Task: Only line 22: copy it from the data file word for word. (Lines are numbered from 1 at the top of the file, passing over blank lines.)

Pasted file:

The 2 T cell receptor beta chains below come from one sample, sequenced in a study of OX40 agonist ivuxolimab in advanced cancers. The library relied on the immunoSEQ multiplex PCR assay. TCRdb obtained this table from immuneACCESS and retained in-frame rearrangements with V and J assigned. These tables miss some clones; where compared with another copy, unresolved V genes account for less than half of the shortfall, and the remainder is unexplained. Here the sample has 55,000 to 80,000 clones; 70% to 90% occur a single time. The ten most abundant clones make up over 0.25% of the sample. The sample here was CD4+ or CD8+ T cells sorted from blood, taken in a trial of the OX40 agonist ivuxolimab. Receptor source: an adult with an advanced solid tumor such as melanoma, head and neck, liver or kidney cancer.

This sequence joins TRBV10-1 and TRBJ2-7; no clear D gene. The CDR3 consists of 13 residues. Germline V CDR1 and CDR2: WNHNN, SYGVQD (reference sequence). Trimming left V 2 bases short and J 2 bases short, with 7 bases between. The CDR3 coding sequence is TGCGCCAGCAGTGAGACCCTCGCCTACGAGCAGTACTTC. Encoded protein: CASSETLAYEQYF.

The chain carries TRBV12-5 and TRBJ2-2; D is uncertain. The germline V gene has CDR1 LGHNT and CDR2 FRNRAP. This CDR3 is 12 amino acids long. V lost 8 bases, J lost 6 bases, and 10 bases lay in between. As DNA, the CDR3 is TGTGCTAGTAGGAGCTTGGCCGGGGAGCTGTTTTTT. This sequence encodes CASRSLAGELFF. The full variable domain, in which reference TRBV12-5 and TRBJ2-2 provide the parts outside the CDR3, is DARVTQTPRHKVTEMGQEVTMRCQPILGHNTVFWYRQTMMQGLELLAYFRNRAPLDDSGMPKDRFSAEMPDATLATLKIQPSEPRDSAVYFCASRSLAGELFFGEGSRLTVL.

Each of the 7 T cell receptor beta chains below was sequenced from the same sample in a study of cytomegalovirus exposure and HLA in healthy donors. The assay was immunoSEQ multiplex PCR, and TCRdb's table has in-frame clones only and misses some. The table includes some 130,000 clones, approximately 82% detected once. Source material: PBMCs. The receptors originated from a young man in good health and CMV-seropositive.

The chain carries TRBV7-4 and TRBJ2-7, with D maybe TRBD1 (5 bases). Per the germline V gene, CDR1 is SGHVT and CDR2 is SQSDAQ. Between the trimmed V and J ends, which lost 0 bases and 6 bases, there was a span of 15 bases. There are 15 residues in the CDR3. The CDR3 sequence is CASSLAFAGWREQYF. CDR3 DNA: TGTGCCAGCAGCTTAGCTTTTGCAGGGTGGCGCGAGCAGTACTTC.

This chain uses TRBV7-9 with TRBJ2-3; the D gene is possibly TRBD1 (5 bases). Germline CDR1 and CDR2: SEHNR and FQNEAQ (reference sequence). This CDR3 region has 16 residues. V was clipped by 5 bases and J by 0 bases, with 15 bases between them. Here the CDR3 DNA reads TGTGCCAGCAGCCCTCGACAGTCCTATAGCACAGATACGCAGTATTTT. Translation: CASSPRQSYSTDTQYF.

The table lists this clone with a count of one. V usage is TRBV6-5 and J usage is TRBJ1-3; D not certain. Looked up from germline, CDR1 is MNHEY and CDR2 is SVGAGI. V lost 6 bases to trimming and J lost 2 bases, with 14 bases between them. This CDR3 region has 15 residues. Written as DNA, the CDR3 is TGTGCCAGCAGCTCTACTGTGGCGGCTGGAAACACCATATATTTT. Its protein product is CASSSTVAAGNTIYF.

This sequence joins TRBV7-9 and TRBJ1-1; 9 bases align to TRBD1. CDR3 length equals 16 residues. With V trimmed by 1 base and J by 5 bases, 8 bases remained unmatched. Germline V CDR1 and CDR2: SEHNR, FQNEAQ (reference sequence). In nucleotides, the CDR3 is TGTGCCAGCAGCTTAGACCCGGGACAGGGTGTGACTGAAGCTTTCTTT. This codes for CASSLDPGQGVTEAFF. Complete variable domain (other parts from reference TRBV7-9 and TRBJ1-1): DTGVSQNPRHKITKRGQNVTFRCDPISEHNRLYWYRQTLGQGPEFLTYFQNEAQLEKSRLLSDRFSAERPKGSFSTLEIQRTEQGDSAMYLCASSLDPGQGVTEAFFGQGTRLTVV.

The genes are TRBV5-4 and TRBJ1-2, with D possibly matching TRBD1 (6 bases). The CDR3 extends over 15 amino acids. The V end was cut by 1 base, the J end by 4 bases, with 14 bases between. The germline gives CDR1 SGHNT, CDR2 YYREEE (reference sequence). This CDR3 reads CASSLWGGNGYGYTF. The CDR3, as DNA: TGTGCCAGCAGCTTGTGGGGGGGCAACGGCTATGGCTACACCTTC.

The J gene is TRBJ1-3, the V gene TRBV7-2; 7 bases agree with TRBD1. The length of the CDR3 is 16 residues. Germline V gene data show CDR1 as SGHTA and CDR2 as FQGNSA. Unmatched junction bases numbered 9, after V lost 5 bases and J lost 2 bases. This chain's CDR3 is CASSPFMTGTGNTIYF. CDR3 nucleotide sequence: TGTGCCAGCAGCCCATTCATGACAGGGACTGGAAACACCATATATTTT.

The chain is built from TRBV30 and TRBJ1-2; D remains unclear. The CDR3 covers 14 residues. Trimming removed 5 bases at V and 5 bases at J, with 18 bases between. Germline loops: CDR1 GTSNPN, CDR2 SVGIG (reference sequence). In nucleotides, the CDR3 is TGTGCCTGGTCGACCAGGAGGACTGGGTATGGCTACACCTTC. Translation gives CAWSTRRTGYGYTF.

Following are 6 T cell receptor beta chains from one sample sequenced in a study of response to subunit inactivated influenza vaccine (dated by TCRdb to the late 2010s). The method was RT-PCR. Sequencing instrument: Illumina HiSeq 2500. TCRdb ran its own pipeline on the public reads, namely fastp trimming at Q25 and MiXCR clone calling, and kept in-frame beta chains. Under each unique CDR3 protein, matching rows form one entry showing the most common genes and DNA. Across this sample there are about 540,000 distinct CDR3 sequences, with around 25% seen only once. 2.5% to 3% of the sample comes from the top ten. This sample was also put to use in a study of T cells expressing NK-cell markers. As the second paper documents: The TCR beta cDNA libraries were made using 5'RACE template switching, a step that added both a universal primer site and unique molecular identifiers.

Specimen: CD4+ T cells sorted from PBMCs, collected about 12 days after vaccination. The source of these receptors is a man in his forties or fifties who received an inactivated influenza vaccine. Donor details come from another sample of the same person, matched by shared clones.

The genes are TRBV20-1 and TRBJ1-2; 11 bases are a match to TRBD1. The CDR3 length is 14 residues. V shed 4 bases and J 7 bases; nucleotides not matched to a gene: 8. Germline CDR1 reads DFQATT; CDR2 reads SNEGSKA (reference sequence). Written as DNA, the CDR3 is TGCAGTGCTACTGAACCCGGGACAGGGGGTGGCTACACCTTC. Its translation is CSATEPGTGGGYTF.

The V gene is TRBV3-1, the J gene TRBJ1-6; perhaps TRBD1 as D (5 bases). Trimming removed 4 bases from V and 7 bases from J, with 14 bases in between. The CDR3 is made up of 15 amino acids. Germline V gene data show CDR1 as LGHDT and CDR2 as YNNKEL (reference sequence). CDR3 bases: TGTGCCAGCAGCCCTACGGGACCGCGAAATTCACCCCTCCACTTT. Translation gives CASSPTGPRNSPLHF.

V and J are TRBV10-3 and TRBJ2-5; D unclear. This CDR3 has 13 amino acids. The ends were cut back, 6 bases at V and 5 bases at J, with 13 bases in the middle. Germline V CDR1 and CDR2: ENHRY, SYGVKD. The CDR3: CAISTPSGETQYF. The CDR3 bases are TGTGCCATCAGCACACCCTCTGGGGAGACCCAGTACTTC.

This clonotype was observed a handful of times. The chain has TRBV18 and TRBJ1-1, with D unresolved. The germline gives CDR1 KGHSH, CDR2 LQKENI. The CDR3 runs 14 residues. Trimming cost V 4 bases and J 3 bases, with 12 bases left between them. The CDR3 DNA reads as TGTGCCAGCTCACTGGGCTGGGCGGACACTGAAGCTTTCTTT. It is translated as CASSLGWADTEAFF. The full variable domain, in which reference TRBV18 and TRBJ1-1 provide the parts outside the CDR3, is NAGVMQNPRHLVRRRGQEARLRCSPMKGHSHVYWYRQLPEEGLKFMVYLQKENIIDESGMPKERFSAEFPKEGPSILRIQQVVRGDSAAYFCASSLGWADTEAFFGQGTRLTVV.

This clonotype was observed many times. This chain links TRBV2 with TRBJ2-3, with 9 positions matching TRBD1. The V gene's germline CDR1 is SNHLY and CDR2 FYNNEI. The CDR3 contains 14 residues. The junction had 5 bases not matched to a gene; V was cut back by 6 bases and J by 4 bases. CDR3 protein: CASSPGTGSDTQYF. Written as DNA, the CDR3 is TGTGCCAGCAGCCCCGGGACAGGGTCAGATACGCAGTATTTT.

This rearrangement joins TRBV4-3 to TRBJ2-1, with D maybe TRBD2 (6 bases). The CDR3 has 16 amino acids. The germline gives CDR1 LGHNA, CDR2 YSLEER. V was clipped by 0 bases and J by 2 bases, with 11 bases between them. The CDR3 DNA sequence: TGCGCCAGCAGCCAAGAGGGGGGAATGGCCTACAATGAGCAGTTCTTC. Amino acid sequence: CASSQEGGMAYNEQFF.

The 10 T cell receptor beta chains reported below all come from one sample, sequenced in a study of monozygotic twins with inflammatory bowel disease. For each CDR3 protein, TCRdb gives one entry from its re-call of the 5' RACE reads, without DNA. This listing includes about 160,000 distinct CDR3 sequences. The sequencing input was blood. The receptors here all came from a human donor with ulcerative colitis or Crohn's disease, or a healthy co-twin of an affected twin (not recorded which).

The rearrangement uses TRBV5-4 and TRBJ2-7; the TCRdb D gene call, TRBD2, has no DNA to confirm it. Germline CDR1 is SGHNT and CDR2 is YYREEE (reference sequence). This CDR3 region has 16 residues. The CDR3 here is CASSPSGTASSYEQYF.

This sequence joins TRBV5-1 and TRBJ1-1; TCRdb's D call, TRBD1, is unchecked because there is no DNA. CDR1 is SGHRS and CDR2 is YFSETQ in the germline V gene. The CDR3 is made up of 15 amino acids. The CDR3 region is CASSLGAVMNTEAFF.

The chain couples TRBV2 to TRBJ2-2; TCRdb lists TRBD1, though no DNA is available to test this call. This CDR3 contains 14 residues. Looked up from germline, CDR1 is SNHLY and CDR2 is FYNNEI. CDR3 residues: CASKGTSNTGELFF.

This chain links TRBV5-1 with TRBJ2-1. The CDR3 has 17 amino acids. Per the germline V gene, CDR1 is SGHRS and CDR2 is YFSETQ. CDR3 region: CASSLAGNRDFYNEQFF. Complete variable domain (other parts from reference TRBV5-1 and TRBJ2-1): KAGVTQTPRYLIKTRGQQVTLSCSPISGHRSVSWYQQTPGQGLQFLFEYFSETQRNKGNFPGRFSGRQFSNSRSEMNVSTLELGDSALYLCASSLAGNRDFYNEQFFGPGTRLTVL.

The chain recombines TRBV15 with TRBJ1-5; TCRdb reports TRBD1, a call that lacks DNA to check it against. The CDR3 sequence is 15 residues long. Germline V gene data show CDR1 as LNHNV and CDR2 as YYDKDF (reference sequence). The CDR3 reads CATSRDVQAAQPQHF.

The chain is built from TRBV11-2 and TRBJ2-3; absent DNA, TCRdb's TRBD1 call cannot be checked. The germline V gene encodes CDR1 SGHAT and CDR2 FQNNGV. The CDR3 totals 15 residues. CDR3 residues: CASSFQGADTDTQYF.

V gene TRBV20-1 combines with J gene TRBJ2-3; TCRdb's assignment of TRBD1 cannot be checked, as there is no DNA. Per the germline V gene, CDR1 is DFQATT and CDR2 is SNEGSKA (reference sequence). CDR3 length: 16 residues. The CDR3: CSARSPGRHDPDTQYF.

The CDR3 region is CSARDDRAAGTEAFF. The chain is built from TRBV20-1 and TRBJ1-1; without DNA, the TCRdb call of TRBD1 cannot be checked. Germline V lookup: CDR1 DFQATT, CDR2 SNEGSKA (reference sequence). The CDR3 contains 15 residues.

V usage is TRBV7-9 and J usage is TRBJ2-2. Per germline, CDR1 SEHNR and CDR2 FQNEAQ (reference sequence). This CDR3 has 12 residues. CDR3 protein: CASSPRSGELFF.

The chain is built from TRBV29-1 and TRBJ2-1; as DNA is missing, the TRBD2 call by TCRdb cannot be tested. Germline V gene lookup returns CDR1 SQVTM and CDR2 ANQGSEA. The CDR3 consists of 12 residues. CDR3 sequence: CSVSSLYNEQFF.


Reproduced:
This sequence joins TRBV5-1 and TRBJ1-1; TCRdb's D call, TRBD1, is unchecked because there is no DNA. CDR1 is SGHRS and CDR2 is YFSETQ in the germline V gene. The CDR3 is made up of 15 amino acids. The CDR3 region is CASSLGAVMNTEAFF.